By P. Daniel Ward, MD, MS, FACS
Profit, loss, revenue, human resources, contracts, COGS, Net-30, Net-60, Net-90, quarterly report, ROI, AP, AR, spreadsheet, balance sheets.
OK, how many of you reading this list felt excited while reading these words? I suspect that very few, if any of you, read these terms with exhilaration. Furthermore, I suspect the visceral reaction that you all felt was more along the lines of nausea, rather than happiness, joy, and peace.
As physicians, surgeons, and healthcare providers, many of us have natural negative reactions to these terms. After all, there is a reason we chose to spend our time learning about the intricacies of the human body instead of the terms listed above. In addition, medical training doesn’t really help develop our interest in these subjects. Most medical schools and healthcare training programs view business in a negative light—as if it’s in direct conflict with proper patient care. But regardless of our natural biases toward business matters, we can’t avoid them.
Physicians: Don’t Be ‘on the Menu’
One of my favorite phrases is “If you aren’t at the table, you are on the menu.” In that spirit, I strongly believe that physicians should learn to embrace the business of medicine. I posit that many of the problems and frustrations that we face in medicine can be tied to the fact that we, as physicians, were “not at the table” and have now found ourselves “on the menu.”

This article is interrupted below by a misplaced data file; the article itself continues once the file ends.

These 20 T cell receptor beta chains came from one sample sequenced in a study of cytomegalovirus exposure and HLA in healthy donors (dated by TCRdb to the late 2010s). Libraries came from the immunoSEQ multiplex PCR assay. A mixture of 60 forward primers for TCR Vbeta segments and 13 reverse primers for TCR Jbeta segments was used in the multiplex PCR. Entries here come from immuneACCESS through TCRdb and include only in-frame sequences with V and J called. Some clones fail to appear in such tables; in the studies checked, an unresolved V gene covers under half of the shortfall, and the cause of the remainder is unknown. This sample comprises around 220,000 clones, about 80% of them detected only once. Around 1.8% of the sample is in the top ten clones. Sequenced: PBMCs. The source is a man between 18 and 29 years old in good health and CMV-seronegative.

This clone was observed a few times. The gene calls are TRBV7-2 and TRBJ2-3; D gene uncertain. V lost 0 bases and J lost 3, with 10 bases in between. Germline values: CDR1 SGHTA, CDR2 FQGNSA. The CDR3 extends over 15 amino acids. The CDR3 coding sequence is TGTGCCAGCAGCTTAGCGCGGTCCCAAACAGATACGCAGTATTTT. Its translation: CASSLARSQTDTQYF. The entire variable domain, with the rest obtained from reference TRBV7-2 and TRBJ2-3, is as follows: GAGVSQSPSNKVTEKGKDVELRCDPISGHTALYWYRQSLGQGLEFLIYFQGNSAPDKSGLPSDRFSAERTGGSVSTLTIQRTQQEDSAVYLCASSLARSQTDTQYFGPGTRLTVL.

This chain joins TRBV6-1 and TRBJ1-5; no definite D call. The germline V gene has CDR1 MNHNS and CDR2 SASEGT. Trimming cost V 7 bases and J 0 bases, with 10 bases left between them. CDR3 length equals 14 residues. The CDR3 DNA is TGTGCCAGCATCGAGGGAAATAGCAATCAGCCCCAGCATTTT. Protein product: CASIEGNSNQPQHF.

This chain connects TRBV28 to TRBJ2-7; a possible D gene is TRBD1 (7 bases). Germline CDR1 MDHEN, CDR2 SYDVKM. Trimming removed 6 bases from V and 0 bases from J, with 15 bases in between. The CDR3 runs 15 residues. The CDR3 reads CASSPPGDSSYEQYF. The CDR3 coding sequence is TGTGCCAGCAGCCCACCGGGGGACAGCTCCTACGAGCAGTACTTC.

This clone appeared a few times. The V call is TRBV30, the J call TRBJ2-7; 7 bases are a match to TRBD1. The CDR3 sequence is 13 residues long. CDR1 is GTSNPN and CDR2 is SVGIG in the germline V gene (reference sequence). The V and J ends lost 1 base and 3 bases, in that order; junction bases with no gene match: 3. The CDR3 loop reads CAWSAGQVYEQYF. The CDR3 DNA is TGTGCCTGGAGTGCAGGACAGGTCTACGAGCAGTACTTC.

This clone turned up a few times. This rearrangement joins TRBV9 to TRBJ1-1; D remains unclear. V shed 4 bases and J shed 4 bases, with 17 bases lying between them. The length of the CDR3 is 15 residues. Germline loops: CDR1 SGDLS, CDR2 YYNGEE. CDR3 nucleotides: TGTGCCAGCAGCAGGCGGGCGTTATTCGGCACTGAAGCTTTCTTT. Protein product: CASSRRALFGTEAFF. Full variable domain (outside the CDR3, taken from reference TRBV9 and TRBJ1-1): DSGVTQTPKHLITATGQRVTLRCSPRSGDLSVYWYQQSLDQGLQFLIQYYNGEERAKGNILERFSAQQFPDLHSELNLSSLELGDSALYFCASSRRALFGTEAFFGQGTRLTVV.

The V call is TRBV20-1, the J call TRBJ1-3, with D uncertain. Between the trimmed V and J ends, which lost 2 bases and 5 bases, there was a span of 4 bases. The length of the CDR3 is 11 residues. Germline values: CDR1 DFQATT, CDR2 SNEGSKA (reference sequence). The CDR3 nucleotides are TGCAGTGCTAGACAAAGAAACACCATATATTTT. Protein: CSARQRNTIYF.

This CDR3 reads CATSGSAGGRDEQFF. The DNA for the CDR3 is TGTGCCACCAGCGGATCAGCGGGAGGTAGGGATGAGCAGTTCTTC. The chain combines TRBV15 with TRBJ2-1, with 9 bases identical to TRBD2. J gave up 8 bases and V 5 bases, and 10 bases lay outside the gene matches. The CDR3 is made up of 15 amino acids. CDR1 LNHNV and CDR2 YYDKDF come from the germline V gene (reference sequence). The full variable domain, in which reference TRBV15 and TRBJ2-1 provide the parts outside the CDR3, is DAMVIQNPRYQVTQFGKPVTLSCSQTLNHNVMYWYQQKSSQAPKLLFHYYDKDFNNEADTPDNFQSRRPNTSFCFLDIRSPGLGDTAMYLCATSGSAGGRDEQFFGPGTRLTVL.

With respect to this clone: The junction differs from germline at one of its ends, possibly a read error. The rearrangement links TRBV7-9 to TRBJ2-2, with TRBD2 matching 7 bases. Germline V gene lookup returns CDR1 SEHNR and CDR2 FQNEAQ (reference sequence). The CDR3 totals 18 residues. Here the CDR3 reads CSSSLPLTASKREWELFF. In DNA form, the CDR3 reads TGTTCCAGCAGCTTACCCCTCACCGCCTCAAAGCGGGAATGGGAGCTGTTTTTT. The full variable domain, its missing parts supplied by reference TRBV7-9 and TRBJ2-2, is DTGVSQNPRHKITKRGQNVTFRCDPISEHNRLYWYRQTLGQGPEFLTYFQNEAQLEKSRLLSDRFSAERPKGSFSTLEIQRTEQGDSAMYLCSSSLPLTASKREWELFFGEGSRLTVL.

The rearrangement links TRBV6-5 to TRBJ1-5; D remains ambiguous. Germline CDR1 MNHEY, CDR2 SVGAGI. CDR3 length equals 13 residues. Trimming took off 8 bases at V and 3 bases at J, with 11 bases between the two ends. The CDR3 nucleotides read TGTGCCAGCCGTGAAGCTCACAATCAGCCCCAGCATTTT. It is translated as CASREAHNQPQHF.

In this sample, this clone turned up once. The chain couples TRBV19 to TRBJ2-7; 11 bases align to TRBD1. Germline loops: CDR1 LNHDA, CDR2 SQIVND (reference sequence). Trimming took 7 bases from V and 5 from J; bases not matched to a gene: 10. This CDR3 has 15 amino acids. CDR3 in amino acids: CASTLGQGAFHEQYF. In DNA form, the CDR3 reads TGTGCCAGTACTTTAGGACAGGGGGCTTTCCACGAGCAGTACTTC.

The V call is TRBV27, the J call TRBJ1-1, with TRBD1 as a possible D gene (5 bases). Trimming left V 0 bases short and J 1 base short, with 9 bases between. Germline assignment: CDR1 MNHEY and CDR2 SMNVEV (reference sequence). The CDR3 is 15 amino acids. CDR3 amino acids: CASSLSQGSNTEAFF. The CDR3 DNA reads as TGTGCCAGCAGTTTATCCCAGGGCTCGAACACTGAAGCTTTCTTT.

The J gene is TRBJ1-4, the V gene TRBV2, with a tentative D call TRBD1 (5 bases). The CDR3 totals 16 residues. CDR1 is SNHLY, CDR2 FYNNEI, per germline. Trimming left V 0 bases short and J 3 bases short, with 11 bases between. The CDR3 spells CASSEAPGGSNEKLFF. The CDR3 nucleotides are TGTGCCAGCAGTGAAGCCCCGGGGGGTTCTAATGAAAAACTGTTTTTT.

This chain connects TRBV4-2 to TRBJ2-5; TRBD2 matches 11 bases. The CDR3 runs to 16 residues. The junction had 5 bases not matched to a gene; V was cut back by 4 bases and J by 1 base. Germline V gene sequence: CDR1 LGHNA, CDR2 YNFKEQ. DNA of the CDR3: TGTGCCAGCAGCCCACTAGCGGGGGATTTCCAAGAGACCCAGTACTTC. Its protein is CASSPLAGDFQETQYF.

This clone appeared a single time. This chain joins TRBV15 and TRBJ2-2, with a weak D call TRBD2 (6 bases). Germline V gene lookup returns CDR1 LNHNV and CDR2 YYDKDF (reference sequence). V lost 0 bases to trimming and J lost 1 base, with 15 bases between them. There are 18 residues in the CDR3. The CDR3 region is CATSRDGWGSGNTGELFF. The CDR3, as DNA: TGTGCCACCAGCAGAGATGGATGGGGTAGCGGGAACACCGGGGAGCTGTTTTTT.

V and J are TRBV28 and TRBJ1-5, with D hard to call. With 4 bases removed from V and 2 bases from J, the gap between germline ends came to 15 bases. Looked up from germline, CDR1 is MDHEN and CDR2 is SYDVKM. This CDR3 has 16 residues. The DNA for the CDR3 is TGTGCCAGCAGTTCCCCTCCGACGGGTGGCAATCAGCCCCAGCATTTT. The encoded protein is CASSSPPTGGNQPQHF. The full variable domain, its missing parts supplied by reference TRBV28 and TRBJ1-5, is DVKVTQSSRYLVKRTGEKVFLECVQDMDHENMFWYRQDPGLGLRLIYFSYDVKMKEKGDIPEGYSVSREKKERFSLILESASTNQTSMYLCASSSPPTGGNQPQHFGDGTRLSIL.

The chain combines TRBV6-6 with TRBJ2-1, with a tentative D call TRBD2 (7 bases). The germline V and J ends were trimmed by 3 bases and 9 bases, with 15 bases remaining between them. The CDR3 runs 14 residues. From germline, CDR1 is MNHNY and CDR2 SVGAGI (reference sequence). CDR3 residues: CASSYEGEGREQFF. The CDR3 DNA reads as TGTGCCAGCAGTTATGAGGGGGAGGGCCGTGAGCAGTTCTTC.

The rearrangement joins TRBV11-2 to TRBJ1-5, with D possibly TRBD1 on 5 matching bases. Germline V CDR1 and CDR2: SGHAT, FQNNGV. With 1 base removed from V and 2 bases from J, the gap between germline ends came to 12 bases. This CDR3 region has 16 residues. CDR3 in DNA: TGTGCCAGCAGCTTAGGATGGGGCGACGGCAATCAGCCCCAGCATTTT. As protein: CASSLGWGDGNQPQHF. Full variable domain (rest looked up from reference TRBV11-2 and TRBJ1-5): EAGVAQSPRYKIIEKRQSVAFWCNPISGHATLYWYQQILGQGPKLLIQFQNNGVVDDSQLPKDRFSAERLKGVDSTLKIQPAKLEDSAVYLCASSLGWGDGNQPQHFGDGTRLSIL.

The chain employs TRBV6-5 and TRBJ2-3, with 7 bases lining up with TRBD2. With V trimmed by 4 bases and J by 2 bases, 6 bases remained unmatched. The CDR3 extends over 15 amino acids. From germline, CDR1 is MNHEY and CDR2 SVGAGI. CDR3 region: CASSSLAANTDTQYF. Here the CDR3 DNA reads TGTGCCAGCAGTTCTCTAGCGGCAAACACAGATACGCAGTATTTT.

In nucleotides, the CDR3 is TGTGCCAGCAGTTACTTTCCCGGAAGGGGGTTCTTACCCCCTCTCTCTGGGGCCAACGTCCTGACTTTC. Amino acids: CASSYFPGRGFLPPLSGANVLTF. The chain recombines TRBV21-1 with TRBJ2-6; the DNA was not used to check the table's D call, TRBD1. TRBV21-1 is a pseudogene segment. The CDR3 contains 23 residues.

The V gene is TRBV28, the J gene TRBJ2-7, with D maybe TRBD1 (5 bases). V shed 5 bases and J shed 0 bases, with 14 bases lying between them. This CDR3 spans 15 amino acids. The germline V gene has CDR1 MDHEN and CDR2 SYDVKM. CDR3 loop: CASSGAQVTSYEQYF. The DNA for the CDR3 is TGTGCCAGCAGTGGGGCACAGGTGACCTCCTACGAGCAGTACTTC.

The result is the current state of medicine in which we find ourselves—where physicians are unhappy with their jobs, their career choice, and their lives. What is it about the path to becoming a practicing physician and then actually being a practicing physician that wrings out the idealism, optimism, and happiness from some of society’s best and brightest?
The issue is obviously complex, with multiple contributing factors. However, I would argue that many of our frustrations have transpired because most of the medical community has been unable or unwilling to sit at the table where the decisions were made. We’ve enabled the business as well as political interests to sit at the table without us—and we are now paying the price for it.
Despite all the negativity surrounding medicine, it is not too late! Physicians are still loved and admired by the public (for the most part) and we are still necessary to perform the services we are uniquely qualified to do. (Arguments against independent practice of non-physicians is a topic we can cover later). I think that medicine is still the very best career and consider it a privilege to perform it.
One of the key reasons I’m so happy about my career choice? Because I own my own practice, along with an operating room, some medical spas, and some real estate. The business aspects of medicine provide me with the freedom to further enjoy my job, my patients, and my co-workers.
In this space, I hope to share the insights, joys, and lessons that I and others have learned along the way. By doing so, I hope to help every physician better understand that embracing and enacting business principles into our lives is liberating, exhilarating, and allows us to live the lives that we thought we were going to live back when we made the decision to go into medicine.
P. Daniel Ward, MD, MS, FACS, is a board-certified facial plastic surgeon and owner of Form Derm Spa in Salt Lake City.